A Knox County Almanac

A Day on the Porter Farm

Alex Hoffman
December 11, 2019

The other day I helped monitor land conserved by the Philander Chase Conservancy (PCC). Land conservation easement deeds often have fixed limitations on how land may be used and properties need to be monitored to ensure the easement is being faithfully followed. My work with the PCC afforded me the opportunity to explore the property and reflect on the importance of conservation.

The Porter Farm is a bucolic property, which embodies the essence of traditional Ohio farms. Its nineteenth century farmhouse is painted a crisp white, matching the barn and other outbuildings. We rode through the 100-acre property in a gator, an all-terrain vehicle. The sun was high in the clear sky, keeping the air from becoming too brisk as we traversed the wooded areas and pastures on the various paths that crisscross the property. We came across a sleepy opossum, trundling through the brush, and later found ourselves in the path of a few white-tailed deer, who quickly bounded out of sight with their tails twitching nervously.

The view of the valley, from the hilltop at the center of the property, proffered a symphony of fall colors that required a moment of repose. Vibrant maple trees collided with the imposing orange of the oaks in a practiced dance of winter preparation.

As we neared the end of our tour, we peeked into the main barn that had a familiar scent of dried hay and dust. It was a museum of times past. Old farm equipment lay scattered about the building, slowly rusting away. The animal stalls stood nobly silent. And a vintage Mercedes Benz idled in the breezeway; the black paint just visible through the veneer of dust and dirt and its tires slowly burrowing into the dirt floor. A once regal machine reduced to the wares of time and nature. And yet the old car was beautiful in its decayed state — its former prowess only on hiatus, hoping for eventual restoration.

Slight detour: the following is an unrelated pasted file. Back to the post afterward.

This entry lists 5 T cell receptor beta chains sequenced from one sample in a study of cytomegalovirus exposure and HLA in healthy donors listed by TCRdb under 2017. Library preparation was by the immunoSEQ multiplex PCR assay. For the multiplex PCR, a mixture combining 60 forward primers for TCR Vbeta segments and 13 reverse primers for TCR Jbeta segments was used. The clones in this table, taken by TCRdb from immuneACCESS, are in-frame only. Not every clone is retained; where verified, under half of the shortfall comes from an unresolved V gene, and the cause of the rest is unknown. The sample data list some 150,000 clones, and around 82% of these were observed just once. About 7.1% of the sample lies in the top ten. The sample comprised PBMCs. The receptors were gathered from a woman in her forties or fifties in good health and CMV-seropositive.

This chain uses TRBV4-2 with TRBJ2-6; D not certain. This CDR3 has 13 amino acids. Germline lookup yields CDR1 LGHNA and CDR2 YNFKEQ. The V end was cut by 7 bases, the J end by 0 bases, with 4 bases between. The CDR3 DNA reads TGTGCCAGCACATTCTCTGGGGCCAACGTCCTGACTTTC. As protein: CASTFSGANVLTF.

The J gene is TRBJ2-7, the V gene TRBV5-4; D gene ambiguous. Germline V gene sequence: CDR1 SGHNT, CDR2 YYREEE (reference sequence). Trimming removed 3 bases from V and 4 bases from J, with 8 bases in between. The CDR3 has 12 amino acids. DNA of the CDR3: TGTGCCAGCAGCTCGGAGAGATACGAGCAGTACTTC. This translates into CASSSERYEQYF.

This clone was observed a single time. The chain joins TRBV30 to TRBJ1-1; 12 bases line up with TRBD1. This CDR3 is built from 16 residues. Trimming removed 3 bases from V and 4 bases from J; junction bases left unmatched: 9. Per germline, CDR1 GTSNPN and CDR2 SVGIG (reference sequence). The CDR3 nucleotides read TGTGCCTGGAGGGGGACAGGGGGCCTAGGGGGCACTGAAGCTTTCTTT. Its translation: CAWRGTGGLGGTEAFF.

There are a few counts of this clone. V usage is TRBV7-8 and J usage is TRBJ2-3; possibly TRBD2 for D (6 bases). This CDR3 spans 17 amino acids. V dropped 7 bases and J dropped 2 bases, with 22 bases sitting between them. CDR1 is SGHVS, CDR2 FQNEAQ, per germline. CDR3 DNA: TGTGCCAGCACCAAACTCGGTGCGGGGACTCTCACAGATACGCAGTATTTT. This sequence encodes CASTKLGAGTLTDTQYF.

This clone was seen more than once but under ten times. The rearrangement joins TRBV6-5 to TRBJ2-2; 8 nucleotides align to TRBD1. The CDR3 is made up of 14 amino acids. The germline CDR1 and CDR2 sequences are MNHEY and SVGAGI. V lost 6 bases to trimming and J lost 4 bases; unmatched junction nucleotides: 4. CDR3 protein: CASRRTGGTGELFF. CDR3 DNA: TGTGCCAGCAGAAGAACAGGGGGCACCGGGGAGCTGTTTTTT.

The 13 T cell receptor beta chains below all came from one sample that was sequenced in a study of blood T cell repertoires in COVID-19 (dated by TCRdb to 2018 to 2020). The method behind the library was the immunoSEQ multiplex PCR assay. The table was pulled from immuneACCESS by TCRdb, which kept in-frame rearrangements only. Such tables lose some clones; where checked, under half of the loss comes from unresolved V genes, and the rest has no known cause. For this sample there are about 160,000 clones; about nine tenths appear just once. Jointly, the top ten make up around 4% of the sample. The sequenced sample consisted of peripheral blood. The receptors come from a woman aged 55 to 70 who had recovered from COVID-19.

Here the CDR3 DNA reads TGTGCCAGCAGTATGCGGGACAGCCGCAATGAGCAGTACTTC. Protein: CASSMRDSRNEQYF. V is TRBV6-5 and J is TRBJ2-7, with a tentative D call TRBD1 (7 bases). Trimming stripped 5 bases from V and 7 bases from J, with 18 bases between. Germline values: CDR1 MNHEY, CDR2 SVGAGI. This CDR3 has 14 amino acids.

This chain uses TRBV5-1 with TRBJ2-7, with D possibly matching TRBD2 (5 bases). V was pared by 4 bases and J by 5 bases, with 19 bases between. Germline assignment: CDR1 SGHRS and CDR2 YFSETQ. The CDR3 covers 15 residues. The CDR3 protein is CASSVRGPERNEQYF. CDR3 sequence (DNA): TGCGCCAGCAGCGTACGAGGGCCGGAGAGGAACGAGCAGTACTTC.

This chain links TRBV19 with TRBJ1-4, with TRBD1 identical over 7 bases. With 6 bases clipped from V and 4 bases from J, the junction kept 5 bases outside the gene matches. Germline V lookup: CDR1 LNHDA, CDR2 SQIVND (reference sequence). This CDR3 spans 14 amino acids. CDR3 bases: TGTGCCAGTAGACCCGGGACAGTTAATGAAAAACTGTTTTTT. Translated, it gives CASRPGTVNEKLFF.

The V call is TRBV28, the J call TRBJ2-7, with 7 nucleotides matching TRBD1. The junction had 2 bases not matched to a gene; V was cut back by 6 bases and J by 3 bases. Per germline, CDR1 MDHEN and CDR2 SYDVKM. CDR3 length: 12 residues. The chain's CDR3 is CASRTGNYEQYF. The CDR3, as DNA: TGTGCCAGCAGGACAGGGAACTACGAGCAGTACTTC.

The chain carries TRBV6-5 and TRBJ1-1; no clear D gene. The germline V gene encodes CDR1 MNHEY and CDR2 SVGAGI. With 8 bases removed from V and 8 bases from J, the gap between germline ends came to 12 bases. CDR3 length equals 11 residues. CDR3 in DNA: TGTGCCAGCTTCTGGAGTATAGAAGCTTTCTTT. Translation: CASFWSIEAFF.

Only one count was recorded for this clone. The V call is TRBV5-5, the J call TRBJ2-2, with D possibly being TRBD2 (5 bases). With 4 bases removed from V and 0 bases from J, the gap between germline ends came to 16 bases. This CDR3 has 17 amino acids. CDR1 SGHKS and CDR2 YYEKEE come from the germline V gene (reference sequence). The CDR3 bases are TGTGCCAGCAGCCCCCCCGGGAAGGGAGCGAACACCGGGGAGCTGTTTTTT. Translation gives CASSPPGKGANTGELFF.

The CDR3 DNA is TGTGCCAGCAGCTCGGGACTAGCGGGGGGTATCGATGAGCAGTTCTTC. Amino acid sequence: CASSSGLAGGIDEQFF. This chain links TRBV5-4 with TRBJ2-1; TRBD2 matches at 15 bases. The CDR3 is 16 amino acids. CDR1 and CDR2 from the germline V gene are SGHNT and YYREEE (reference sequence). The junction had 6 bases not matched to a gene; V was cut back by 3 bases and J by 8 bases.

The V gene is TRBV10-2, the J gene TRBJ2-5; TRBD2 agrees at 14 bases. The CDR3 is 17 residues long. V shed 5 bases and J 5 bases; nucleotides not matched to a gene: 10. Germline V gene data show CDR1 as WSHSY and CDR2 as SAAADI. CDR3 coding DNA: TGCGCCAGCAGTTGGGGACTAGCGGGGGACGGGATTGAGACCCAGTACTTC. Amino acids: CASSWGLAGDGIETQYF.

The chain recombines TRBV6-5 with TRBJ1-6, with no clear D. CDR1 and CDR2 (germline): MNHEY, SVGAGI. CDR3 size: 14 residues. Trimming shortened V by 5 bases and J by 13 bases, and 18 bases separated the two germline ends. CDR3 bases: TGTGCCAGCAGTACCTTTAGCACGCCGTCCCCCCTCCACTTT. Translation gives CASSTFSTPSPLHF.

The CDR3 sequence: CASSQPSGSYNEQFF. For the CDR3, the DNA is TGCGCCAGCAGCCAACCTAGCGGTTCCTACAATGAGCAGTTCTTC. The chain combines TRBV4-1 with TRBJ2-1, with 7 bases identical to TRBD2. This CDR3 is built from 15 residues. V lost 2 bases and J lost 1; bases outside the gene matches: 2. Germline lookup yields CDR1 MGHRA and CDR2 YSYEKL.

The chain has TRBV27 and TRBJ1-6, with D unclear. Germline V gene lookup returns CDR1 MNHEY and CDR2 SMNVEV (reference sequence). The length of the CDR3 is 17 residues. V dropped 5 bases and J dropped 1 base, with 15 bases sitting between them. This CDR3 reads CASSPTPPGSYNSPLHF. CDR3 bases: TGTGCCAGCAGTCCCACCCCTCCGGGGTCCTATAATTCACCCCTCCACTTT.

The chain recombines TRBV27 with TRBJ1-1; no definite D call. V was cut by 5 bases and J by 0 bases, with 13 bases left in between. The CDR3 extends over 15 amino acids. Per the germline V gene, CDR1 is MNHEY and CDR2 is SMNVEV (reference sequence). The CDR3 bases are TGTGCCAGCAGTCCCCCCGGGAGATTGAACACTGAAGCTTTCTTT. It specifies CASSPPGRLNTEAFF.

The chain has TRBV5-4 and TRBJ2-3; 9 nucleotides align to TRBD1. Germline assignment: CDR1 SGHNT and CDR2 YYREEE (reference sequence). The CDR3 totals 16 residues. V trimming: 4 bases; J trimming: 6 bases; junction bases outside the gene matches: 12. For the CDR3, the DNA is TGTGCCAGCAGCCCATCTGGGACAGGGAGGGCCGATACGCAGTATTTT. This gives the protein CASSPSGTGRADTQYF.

That old Mercedes embodies an aspect of land conservation that is at times hidden to the passive observer. Conservation not only preserves the natural beauty of the land, but also protects relics and stories of a community from destruction. That Mercedes asks the observer to seek answers and stories. In exploring our past, we can better understand our community and the values on which it should stand.